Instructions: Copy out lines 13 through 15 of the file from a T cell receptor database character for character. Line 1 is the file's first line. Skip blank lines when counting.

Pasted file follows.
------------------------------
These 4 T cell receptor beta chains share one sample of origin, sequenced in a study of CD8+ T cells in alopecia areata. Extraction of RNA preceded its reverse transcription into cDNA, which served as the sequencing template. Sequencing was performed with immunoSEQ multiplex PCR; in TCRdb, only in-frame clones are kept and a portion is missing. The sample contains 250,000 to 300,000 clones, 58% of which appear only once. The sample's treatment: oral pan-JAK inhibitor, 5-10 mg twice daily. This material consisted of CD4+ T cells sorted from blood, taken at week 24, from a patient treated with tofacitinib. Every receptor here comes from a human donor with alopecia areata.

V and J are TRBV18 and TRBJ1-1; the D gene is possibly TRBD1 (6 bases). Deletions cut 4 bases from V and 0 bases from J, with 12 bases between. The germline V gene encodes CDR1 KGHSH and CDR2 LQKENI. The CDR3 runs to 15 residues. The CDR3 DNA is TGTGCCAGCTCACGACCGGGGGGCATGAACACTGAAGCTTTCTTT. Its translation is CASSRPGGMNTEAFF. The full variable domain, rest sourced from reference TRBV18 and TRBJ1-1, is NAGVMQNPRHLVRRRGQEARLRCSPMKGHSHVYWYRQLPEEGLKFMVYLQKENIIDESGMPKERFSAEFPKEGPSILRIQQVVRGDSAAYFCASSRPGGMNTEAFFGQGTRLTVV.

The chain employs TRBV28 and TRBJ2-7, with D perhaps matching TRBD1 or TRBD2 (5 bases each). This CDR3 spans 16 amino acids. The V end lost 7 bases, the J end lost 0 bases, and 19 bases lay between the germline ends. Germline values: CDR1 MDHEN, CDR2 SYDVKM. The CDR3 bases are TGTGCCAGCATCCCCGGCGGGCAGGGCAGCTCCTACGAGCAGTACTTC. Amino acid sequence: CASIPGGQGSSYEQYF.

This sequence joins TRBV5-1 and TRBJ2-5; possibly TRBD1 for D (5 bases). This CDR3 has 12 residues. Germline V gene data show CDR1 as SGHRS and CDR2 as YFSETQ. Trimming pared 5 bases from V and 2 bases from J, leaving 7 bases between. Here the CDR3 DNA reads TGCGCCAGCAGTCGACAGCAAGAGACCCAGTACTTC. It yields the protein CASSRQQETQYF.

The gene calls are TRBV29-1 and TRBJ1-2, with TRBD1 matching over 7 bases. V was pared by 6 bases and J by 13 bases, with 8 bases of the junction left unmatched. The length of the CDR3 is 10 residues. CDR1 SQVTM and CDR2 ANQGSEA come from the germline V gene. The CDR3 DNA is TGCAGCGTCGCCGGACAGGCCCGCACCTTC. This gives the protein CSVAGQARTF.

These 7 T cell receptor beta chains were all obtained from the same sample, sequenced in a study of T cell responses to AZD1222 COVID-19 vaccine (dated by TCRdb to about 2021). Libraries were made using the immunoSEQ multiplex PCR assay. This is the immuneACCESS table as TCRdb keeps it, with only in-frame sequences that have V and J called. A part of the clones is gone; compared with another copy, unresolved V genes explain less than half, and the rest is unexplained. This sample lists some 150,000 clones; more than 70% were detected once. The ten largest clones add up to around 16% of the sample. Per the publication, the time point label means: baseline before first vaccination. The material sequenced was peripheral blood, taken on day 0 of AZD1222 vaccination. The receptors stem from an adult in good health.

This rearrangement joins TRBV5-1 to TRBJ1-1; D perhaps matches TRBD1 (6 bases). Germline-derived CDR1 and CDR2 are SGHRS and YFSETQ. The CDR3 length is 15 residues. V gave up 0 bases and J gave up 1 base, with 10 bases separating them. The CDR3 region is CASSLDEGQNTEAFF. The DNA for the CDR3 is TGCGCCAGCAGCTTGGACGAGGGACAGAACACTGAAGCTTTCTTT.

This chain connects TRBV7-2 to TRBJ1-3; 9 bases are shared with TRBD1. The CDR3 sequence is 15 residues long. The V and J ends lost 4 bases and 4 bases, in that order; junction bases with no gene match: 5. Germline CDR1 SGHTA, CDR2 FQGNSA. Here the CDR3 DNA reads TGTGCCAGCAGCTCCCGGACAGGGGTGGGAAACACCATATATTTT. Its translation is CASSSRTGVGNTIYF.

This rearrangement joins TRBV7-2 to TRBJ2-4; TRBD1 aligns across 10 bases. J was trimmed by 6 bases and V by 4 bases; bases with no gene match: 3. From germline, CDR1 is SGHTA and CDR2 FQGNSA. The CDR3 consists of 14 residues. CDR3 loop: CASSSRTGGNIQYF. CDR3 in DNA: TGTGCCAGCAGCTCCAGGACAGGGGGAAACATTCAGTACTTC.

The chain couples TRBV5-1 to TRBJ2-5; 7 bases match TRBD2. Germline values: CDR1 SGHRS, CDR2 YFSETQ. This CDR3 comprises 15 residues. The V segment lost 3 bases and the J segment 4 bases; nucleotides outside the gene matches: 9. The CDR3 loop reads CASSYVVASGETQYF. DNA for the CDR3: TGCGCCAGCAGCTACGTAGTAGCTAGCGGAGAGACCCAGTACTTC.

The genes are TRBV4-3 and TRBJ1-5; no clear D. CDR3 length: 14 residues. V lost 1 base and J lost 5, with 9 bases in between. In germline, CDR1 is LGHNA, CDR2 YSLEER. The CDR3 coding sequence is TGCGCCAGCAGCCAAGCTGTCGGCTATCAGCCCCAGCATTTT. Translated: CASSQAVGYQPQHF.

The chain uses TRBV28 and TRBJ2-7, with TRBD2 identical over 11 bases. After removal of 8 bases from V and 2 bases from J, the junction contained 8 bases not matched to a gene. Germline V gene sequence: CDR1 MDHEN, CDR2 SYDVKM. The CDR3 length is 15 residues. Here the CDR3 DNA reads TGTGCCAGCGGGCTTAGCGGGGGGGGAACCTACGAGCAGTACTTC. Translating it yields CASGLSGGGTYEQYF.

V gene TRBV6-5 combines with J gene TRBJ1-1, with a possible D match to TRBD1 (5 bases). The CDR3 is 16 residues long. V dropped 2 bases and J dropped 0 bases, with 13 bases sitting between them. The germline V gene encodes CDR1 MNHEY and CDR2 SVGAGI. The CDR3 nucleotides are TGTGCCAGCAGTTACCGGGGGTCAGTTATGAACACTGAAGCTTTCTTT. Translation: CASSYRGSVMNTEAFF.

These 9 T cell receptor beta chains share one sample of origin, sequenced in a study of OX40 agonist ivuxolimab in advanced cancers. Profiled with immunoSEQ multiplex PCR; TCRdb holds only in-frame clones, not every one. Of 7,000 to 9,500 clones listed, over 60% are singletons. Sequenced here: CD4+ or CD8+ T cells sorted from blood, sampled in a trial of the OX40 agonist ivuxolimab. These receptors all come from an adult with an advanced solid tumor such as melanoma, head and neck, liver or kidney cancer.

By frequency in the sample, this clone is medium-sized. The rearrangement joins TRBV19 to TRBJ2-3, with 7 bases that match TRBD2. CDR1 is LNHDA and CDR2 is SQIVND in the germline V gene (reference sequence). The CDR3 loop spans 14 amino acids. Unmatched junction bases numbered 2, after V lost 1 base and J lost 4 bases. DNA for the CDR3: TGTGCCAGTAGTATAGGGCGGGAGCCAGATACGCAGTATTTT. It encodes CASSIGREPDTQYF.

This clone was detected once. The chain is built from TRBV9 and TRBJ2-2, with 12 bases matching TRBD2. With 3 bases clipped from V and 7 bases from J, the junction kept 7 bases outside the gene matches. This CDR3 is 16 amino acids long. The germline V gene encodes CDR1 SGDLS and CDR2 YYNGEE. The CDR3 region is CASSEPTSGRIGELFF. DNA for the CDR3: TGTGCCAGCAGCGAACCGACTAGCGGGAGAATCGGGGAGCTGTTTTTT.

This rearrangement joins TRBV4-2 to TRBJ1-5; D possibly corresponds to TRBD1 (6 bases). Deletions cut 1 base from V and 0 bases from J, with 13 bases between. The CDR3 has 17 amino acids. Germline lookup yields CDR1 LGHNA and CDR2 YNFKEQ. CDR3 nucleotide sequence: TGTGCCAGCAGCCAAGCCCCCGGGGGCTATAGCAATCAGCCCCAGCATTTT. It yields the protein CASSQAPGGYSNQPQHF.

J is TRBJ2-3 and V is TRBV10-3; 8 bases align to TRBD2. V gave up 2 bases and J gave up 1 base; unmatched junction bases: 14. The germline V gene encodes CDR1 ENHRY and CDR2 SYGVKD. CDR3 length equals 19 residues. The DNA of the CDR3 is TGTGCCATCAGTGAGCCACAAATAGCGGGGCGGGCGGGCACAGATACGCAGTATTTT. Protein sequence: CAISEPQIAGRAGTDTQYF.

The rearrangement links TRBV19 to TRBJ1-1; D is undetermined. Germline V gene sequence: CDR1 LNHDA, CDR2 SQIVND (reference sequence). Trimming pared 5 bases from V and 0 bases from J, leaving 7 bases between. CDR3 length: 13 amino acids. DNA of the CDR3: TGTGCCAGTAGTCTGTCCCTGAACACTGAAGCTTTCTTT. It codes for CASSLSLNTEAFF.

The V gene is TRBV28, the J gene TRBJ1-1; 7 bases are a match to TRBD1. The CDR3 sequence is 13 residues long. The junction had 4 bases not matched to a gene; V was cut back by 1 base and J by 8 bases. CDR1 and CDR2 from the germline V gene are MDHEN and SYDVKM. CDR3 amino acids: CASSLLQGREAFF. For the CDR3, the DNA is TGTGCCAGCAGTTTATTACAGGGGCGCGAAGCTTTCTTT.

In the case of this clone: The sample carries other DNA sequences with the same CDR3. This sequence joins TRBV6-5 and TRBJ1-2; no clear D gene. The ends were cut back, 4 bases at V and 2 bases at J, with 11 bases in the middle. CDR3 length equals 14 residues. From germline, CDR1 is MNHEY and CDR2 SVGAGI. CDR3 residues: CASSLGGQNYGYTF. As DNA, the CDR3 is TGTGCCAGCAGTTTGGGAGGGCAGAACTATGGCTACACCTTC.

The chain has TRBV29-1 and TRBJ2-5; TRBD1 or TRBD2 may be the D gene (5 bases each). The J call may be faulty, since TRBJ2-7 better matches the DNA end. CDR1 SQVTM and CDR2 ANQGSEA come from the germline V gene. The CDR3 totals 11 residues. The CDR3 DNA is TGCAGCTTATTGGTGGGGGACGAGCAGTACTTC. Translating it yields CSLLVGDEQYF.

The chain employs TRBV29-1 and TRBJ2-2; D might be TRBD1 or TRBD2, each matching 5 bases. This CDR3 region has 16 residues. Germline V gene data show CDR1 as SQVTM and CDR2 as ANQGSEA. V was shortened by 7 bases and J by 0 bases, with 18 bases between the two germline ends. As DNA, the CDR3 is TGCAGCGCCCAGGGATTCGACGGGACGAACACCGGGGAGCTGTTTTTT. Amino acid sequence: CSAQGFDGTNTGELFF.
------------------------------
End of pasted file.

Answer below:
V gene TRBV6-5 combines with J gene TRBJ1-1, with a possible D match to TRBD1 (5 bases). The CDR3 is 16 residues long. V dropped 2 bases and J dropped 0 bases, with 13 bases sitting between them. The germline V gene encodes CDR1 MNHEY and CDR2 SVGAGI. The CDR3 nucleotides are TGTGCCAGCAGTTACCGGGGGTCAGTTATGAACACTGAAGCTTTCTTT. Translation: CASSYRGSVMNTEAFF.

These 9 T cell receptor beta chains share one sample of origin, sequenced in a study of OX40 agonist ivuxolimab in advanced cancers. Profiled with immunoSEQ multiplex PCR; TCRdb holds only in-frame clones, not every one. Of 7,000 to 9,500 clones listed, over 60% are singletons. Sequenced here: CD4+ or CD8+ T cells sorted from blood, sampled in a trial of the OX40 agonist ivuxolimab. These receptors all come from an adult with an advanced solid tumor such as melanoma, head and neck, liver or kidney cancer.

By frequency in the sample, this clone is medium-sized. The rearrangement joins TRBV19 to TRBJ2-3, with 7 bases that match TRBD2. CDR1 is LNHDA and CDR2 is SQIVND in the germline V gene (reference sequence). The CDR3 loop spans 14 amino acids. Unmatched junction bases numbered 2, after V lost 1 base and J lost 4 bases. DNA for the CDR3: TGTGCCAGTAGTATAGGGCGGGAGCCAGATACGCAGTATTTT. It encodes CASSIGREPDTQYF.